Senate Bill Would Take Guns from Mentally Ill

U.S. Senators Lindsey Graham (R-South Carolina), Mark Begich (D-Alaska), Jeff Flake (R-Arizona) and Mark Pryor (D-Arkansas), attempting to address the central issue of gun violence, introduced legislation Wednesday titled The NICS Reporting Improvement Act of 2013, which would clarify circumstances under which a person loses the right to receive or possess firearms based on mental illness. This action addresses the fact that  the National Instant Criminal Background Check System (NICS), the clearinghouse for all new gun purchases, does not receive certain mental incompetency adjudications under current law. 

The NICS Reporting Improvement Act of 2013  would apply to individuals considered by an adjuctive body, such as a federal court, to be: 

  •          An imminent danger to themselves or others
  •          Found guilty but mentally ill in a criminal case
  •          Found not guilty in a criminal case by reason of insanity or mental disease or defect
  •          Found incompetent to stand trial in a criminal case
  •          Found not guilty only by reason of lack of mental responsibility under the Uniform Code of Military Justice
  •          Required involuntary inpatient treatment by a psychiatric hospital
  •          Required involuntary outpatient treatment by a psychiatric hospital based on a finding that the person is an imminent danger to himself or to others
  •          Required involuntary commitment to a psychiatric hospital for any reason including drug use

Each Senator commented on the bill:

Graham:

The Alice Boland case is ‘Exhibit A’ of a broken background check system. An individual who pleads ‘Not Guilty by Reason of Insanity’ should not be able to pass a federal background check and legally purchase a gun.  As astonishing as it sounds, that actually happened.  Our bill addresses the Boland case, and other similar instances, to ensure that those who have been declared an imminent danger to themselves or others aren’t legally able to obtain a firearm.  I would expect overwhelming bipartisan support for our legislation.

Begich:  

I’m pleased that we have been able to bring together unlikely allies from outside the building and produce a common-sense, bipartisan bill that will help keep our communities safe while protecting our Second Amendment rights. I have worked side by side with both the NRA and the mental health community to ensure that this bill will help keep guns out of the hands of dangerous people without stigmatizing the mentally ill or taking away individual rights. I hope today’s announcement serves as a reminder that if we roll up our sleeves and work together, we can still get things done around here.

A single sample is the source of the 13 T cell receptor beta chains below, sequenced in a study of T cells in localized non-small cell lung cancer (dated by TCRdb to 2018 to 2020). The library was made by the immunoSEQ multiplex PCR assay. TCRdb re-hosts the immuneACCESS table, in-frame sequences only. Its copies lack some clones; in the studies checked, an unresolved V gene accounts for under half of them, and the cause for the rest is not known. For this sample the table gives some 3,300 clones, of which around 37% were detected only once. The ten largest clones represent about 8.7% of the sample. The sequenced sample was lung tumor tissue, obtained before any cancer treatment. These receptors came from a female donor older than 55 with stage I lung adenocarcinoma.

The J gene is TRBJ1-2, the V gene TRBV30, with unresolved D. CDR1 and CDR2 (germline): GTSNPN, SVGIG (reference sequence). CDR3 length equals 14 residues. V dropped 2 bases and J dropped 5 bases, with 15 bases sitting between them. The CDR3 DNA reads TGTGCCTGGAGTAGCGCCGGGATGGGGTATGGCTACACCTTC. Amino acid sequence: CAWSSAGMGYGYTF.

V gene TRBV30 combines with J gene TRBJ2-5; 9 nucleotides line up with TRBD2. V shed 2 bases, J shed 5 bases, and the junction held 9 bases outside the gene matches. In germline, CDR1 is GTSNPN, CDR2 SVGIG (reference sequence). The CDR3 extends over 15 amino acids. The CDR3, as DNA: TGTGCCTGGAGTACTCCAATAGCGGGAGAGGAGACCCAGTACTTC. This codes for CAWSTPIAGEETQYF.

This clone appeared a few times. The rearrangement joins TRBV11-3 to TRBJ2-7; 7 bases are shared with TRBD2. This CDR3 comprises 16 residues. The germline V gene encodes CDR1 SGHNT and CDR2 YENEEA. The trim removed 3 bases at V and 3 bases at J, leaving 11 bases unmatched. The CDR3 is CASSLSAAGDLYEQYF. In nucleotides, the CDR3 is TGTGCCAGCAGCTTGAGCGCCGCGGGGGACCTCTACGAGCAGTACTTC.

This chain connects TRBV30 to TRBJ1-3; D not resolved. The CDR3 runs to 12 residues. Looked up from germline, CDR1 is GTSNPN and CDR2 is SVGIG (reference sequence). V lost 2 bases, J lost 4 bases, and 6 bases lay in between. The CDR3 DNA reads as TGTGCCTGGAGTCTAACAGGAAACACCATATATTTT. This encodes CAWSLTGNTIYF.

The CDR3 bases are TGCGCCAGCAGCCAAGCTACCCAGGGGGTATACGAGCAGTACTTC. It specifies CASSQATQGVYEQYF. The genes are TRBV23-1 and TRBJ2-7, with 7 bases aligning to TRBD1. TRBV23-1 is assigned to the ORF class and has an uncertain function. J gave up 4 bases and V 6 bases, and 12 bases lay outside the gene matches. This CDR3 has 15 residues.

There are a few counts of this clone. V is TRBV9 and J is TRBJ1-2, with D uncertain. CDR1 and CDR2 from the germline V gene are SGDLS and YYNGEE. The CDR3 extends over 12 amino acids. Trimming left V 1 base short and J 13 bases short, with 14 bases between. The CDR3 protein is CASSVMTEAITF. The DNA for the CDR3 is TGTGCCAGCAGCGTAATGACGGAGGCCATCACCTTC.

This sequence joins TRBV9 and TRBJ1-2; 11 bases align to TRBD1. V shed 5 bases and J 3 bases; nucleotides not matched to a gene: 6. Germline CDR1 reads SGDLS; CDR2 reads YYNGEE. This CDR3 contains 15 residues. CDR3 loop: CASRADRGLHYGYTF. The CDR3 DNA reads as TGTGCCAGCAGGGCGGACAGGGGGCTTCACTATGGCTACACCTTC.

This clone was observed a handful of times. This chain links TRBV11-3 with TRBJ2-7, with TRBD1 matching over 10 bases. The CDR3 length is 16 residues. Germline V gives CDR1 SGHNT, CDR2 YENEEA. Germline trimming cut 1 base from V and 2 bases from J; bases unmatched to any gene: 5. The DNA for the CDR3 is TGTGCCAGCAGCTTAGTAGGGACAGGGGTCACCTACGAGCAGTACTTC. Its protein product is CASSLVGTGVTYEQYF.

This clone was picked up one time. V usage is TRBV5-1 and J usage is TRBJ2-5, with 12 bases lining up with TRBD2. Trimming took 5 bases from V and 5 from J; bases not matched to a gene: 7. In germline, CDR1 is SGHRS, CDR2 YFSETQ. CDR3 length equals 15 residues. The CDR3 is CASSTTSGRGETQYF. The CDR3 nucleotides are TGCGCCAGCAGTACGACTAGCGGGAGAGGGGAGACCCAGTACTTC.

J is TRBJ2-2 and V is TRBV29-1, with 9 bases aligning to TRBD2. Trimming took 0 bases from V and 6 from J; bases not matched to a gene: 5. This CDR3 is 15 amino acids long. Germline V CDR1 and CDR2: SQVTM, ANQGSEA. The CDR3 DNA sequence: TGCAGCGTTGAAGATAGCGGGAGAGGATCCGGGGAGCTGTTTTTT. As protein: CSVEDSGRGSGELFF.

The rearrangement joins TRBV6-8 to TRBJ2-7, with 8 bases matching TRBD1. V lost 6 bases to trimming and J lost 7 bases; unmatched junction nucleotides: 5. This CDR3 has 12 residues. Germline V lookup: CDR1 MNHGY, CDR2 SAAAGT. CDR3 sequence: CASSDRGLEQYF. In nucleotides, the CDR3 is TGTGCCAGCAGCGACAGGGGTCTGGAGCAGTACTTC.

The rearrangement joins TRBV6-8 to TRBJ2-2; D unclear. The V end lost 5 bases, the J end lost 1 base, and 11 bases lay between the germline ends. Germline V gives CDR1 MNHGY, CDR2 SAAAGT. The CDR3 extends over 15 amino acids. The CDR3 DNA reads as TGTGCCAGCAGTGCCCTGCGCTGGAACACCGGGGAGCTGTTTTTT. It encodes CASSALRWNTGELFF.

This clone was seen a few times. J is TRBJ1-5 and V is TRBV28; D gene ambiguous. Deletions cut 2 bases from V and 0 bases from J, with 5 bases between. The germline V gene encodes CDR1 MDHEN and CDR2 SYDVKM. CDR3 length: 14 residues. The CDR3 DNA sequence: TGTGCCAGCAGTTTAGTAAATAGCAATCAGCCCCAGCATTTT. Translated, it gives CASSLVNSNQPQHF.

Flake:  

We must strengthen the reporting process of mental health records so that those who should not have access to guns are barred from purchasing them. Ensuring that more of these records are integrated into NICS will significantly improve the background check process.

Pryor:

I’m a strong supporter of 2nd amendment rights. That said, it’s evident that our background check system needs some improvements. Our bipartisan, common-sense bill will update the system, and ensure individuals who have been deemed 'mentally incompetent' are not able to pass a background check and purchase firearms. The legislation contains provisions to ensure Second Amendment rights are returned to individuals once they return to normalcy from mental illness. It also does not apply to persons in a mental institution for observation or someone who voluntarily admits him/herself to a psychiatric hospital.

 



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